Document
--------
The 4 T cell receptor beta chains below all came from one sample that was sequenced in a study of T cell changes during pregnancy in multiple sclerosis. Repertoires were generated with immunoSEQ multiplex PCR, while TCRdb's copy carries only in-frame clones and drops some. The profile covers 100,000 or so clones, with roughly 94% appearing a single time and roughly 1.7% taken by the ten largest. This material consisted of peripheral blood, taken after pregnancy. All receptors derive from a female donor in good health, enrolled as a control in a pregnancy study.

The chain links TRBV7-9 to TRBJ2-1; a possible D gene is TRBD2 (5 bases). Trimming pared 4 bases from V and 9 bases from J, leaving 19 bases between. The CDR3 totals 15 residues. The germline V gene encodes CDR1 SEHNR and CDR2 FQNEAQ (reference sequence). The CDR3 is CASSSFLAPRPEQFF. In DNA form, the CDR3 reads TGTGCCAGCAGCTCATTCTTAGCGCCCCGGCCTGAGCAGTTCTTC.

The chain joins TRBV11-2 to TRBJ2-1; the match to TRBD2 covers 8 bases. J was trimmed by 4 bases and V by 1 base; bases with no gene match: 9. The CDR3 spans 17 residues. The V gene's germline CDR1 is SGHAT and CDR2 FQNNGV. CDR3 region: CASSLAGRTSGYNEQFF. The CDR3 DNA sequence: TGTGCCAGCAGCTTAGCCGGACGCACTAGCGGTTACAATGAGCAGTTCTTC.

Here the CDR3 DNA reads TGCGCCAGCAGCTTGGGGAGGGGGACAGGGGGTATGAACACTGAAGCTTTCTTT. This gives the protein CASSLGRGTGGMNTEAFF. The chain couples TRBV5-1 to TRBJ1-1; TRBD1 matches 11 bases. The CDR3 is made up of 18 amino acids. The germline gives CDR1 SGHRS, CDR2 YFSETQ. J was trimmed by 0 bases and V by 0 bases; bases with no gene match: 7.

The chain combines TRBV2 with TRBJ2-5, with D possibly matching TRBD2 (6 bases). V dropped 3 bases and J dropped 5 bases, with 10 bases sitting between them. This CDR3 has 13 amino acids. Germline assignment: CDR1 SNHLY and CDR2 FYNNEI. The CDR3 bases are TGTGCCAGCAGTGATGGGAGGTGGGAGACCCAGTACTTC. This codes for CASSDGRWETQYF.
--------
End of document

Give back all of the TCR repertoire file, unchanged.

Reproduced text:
The 4 T cell receptor beta chains below all came from one sample that was sequenced in a study of T cell changes during pregnancy in multiple sclerosis. Repertoires were generated with immunoSEQ multiplex PCR, while TCRdb's copy carries only in-frame clones and drops some. The profile covers 100,000 or so clones, with roughly 94% appearing a single time and roughly 1.7% taken by the ten largest. This material consisted of peripheral blood, taken after pregnancy. All receptors derive from a female donor in good health, enrolled as a control in a pregnancy study.

The chain links TRBV7-9 to TRBJ2-1; a possible D gene is TRBD2 (5 bases). Trimming pared 4 bases from V and 9 bases from J, leaving 19 bases between. The CDR3 totals 15 residues. The germline V gene encodes CDR1 SEHNR and CDR2 FQNEAQ (reference sequence). The CDR3 is CASSSFLAPRPEQFF. In DNA form, the CDR3 reads TGTGCCAGCAGCTCATTCTTAGCGCCCCGGCCTGAGCAGTTCTTC.

The chain joins TRBV11-2 to TRBJ2-1; the match to TRBD2 covers 8 bases. J was trimmed by 4 bases and V by 1 base; bases with no gene match: 9. The CDR3 spans 17 residues. The V gene's germline CDR1 is SGHAT and CDR2 FQNNGV. CDR3 region: CASSLAGRTSGYNEQFF. The CDR3 DNA sequence: TGTGCCAGCAGCTTAGCCGGACGCACTAGCGGTTACAATGAGCAGTTCTTC.

Here the CDR3 DNA reads TGCGCCAGCAGCTTGGGGAGGGGGACAGGGGGTATGAACACTGAAGCTTTCTTT. This gives the protein CASSLGRGTGGMNTEAFF. The chain couples TRBV5-1 to TRBJ1-1; TRBD1 matches 11 bases. The CDR3 is made up of 18 amino acids. The germline gives CDR1 SGHRS, CDR2 YFSETQ. J was trimmed by 0 bases and V by 0 bases; bases with no gene match: 7.

The chain combines TRBV2 with TRBJ2-5, with D possibly matching TRBD2 (6 bases). V dropped 3 bases and J dropped 5 bases, with 10 bases sitting between them. This CDR3 has 13 amino acids. Germline assignment: CDR1 SNHLY and CDR2 FYNNEI. The CDR3 bases are TGTGCCAGCAGTGATGGGAGGTGGGAGACCCAGTACTTC. This codes for CASSDGRWETQYF.